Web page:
Frequently Asked Questions

1. What is Online Dispute Resolution (ODR)?

Online Dispute Resolution (ODR) is a pilot program available for small claims cases filed on or after December 1, 2020 in the Hartford, New Britain, and Bridgeport Judicial Districts only. Provided by the Judicial Branch, the pilot program helps parties resolve small claims disputes in a simple, fast and low-cost way. It can be an alternative to going through the regular court process, which generally has more complicated procedures and rules, takes a longer time, and requires you to pursue or defend the claim in court.


2. Do I have to use Online Dispute Resolution for my small claims case?

No. Online dispute resolution is an option that is may be available for small claims cases pending in the pilot locations. You are not required to participate in online dispute resolution but in order to use ODR all parties must agree to participate.


3. Why should I choose Online Dispute Resolution (ODR)?

It's a chance to resolve a legal dispute in a way that reduces the time you would have to take off from work or other obligations for court hearings or trials, simplifies the process of preparing and filing documents and evidence, and increases the chance of a quick resolution of your dispute before trial. You don’t lose any time by participating in ODR since your trial date has already been scheduled.


ODR is also very flexible. You can participate remotely by video-conference or phone without ever having to come to the courthouse.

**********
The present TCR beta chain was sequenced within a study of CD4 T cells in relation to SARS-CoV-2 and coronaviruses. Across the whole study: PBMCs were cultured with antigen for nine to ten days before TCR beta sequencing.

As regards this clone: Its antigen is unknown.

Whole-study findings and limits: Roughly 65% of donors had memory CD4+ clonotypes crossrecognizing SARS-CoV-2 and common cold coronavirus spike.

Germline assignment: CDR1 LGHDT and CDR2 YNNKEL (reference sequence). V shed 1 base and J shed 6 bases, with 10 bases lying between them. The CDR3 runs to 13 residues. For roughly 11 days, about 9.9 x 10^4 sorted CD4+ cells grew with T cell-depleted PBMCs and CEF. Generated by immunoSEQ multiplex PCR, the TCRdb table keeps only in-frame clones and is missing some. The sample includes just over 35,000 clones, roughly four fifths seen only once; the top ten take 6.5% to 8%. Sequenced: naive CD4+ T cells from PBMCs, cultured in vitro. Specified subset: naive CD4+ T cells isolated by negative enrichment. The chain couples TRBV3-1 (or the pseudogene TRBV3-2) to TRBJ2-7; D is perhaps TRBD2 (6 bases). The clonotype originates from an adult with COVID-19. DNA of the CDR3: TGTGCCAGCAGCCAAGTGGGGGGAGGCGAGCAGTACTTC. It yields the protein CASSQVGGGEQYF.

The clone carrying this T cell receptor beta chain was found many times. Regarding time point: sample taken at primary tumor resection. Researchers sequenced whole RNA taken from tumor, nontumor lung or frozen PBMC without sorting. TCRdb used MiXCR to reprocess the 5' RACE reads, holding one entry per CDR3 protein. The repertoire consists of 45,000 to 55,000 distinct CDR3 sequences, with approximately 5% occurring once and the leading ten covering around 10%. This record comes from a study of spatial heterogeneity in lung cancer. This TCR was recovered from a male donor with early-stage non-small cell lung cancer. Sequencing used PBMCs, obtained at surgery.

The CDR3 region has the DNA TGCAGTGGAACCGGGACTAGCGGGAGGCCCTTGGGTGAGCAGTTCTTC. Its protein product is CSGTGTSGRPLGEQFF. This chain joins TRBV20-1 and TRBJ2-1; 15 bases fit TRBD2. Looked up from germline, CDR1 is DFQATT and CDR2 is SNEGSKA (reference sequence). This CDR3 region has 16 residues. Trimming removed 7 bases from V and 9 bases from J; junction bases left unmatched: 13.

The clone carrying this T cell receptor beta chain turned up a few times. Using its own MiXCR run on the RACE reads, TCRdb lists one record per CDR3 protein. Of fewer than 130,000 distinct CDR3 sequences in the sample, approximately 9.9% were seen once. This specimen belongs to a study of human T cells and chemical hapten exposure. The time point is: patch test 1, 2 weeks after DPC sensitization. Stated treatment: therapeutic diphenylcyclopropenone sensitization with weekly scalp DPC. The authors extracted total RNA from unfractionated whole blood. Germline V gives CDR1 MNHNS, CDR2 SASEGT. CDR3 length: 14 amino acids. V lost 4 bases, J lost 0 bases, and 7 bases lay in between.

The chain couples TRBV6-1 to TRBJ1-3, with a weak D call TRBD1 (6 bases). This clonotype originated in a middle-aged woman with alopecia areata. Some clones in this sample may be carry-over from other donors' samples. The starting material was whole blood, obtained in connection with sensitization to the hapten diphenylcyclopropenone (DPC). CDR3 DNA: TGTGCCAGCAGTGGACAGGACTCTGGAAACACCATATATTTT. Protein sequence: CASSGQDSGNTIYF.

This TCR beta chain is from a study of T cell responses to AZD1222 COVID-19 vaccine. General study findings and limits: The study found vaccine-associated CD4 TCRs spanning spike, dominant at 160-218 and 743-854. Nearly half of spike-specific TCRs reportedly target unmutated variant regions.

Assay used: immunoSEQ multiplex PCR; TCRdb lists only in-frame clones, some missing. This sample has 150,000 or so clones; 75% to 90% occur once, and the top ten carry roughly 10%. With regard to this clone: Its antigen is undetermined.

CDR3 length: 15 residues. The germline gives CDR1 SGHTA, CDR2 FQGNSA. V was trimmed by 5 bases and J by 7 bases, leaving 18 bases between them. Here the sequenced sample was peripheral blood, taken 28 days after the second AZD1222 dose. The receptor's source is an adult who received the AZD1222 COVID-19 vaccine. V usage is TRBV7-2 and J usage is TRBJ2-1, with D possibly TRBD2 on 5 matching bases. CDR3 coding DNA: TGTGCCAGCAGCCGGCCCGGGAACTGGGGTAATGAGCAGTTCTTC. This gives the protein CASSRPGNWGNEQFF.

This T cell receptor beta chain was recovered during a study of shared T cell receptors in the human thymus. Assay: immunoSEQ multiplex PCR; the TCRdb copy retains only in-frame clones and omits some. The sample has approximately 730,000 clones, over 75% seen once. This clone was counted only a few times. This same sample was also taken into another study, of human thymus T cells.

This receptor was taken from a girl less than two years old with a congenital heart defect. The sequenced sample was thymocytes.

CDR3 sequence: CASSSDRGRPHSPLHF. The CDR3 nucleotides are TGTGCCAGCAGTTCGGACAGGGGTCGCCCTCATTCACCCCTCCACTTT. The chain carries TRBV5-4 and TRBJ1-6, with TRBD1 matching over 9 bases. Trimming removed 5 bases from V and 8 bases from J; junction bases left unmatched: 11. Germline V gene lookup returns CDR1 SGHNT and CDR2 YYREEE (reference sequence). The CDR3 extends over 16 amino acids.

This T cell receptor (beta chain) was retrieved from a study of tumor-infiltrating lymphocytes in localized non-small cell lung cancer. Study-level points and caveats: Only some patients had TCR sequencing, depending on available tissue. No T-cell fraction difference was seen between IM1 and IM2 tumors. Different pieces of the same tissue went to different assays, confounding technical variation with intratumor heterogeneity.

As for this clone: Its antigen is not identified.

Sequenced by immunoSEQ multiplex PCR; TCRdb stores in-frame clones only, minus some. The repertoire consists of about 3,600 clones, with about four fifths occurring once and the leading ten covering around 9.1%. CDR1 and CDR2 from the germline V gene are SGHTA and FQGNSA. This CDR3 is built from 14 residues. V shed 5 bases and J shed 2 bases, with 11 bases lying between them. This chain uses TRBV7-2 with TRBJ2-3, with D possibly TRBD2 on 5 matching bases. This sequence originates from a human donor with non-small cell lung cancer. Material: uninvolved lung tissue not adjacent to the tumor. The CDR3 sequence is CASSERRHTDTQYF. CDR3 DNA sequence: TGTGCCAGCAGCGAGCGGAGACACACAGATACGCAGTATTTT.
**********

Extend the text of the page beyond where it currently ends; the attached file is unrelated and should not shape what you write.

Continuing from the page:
Because ODR requires both parties to work with a court mediator, you may also be able to reach an agreement that could reduce any harm to your credit and avoid wage garnishments or other collections procedures.

4. How does Online Dispute Resolution (ODR) work?
It's easy; ODR has three steps:

  • Step 1: Opt In
    If your case is eligible for ODR you will receive a notice about the program from the court. Your case will not be referred to ODR unless all parties agree to participate. Opt in by emailing the court at ODR@jud.ct.gov with your name, the docket number of the case, your preferred email, and phone number. If you are the Defendant in the case, you must also file your answer in order to participate.
  • Step 2: Exchange Evidence
    Using the information you gave when opting in to ODR, parties will be contacted by the ODR Caseflow coordinator to schedule a remote mediation with a Judicial Branch mediator. You may participate in the mediation session by video-conference or by phone and the Caseflow Coordinator can assist you in determining which option is best for you.
  • Step 3: Resolve the Dispute
    The court will schedule a mediation with a court mediator to try to settle the disagreement in a way that will work for everyone. You can participate in the mediation by phone or video conference. Your trial date will already be scheduled, so if you are unable to reach an agreement in mediation, you will have a trial on your previously scheduled trial date.

5. Can I participate if I don't have access to a computer?

Yes. You do not need a computer to participate in ODR. You can mail or fax documents to the court if you are not able to file them online and can participate by phone or other available means.


6. What if I change my mind about participating in Online Dispute Resolution?

ODR is an optional voluntary process. Either party can decide to opt-out of ODR by emailing ODR@jud.ct.gov. You’ll just wait for your trial date.


7. What if we work with the mediator but cannot come to an agreement?

If you have participated in mediation but you are unable to reach an agreement, your case will proceed to trial on the date that has already been scheduled by the court.


8. How do I prepare for the mediation?

You should make sure that you have copies of all of the evidence you may need to show in mediation or at trial. You should also decide how you are going to participate remotely in the mediation, and make certain that you have any equipment or information that you need to participate, such as a telephone or computer with internet access. The Judicial Branch has created a Quick Reference Guide for Remote Proceedings to assist parties in preparing for remote proceedings like mediations.